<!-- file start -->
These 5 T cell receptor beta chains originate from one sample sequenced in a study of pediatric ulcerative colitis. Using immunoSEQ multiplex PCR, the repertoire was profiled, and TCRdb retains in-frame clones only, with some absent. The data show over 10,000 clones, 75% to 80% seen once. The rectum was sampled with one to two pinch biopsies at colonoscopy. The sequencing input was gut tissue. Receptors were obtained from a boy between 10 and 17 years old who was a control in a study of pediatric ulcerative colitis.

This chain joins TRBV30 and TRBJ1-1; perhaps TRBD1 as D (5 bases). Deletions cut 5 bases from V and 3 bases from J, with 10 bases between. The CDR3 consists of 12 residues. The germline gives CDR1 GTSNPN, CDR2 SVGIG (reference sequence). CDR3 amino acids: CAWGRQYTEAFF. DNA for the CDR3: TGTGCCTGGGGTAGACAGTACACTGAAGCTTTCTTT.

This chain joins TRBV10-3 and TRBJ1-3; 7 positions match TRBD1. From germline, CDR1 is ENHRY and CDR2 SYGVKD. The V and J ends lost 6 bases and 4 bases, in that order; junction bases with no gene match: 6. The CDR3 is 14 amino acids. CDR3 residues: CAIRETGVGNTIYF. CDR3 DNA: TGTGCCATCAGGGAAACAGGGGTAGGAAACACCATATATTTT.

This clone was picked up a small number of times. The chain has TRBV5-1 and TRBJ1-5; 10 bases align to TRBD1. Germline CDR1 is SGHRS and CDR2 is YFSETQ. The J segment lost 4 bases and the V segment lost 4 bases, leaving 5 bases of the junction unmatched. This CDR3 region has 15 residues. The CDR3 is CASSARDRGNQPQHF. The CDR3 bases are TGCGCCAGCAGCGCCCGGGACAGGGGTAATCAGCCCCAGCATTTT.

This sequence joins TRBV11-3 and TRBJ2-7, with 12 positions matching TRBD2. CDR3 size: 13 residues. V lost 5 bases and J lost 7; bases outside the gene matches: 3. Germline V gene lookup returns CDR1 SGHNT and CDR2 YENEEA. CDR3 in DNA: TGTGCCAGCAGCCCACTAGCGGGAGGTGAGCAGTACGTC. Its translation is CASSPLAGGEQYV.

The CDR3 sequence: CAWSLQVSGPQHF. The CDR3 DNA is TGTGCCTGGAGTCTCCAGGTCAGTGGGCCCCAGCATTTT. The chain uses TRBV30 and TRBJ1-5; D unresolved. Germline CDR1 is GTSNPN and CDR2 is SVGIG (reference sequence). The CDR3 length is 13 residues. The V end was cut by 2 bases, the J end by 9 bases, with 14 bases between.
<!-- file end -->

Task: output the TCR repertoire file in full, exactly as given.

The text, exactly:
These 5 T cell receptor beta chains originate from one sample sequenced in a study of pediatric ulcerative colitis. Using immunoSEQ multiplex PCR, the repertoire was profiled, and TCRdb retains in-frame clones only, with some absent. The data show over 10,000 clones, 75% to 80% seen once. The rectum was sampled with one to two pinch biopsies at colonoscopy. The sequencing input was gut tissue. Receptors were obtained from a boy between 10 and 17 years old who was a control in a study of pediatric ulcerative colitis.

This chain joins TRBV30 and TRBJ1-1; perhaps TRBD1 as D (5 bases). Deletions cut 5 bases from V and 3 bases from J, with 10 bases between. The CDR3 consists of 12 residues. The germline gives CDR1 GTSNPN, CDR2 SVGIG (reference sequence). CDR3 amino acids: CAWGRQYTEAFF. DNA for the CDR3: TGTGCCTGGGGTAGACAGTACACTGAAGCTTTCTTT.

This chain joins TRBV10-3 and TRBJ1-3; 7 positions match TRBD1. From germline, CDR1 is ENHRY and CDR2 SYGVKD. The V and J ends lost 6 bases and 4 bases, in that order; junction bases with no gene match: 6. The CDR3 is 14 amino acids. CDR3 residues: CAIRETGVGNTIYF. CDR3 DNA: TGTGCCATCAGGGAAACAGGGGTAGGAAACACCATATATTTT.

This clone was picked up a small number of times. The chain has TRBV5-1 and TRBJ1-5; 10 bases align to TRBD1. Germline CDR1 is SGHRS and CDR2 is YFSETQ. The J segment lost 4 bases and the V segment lost 4 bases, leaving 5 bases of the junction unmatched. This CDR3 region has 15 residues. The CDR3 is CASSARDRGNQPQHF. The CDR3 bases are TGCGCCAGCAGCGCCCGGGACAGGGGTAATCAGCCCCAGCATTTT.

This sequence joins TRBV11-3 and TRBJ2-7, with 12 positions matching TRBD2. CDR3 size: 13 residues. V lost 5 bases and J lost 7; bases outside the gene matches: 3. Germline V gene lookup returns CDR1 SGHNT and CDR2 YENEEA. CDR3 in DNA: TGTGCCAGCAGCCCACTAGCGGGAGGTGAGCAGTACGTC. Its translation is CASSPLAGGEQYV.

The CDR3 sequence: CAWSLQVSGPQHF. The CDR3 DNA is TGTGCCTGGAGTCTCCAGGTCAGTGGGCCCCAGCATTTT. The chain uses TRBV30 and TRBJ1-5; D unresolved. Germline CDR1 is GTSNPN and CDR2 is SVGIG (reference sequence). The CDR3 length is 13 residues. The V end was cut by 2 bases, the J end by 9 bases, with 14 bases between.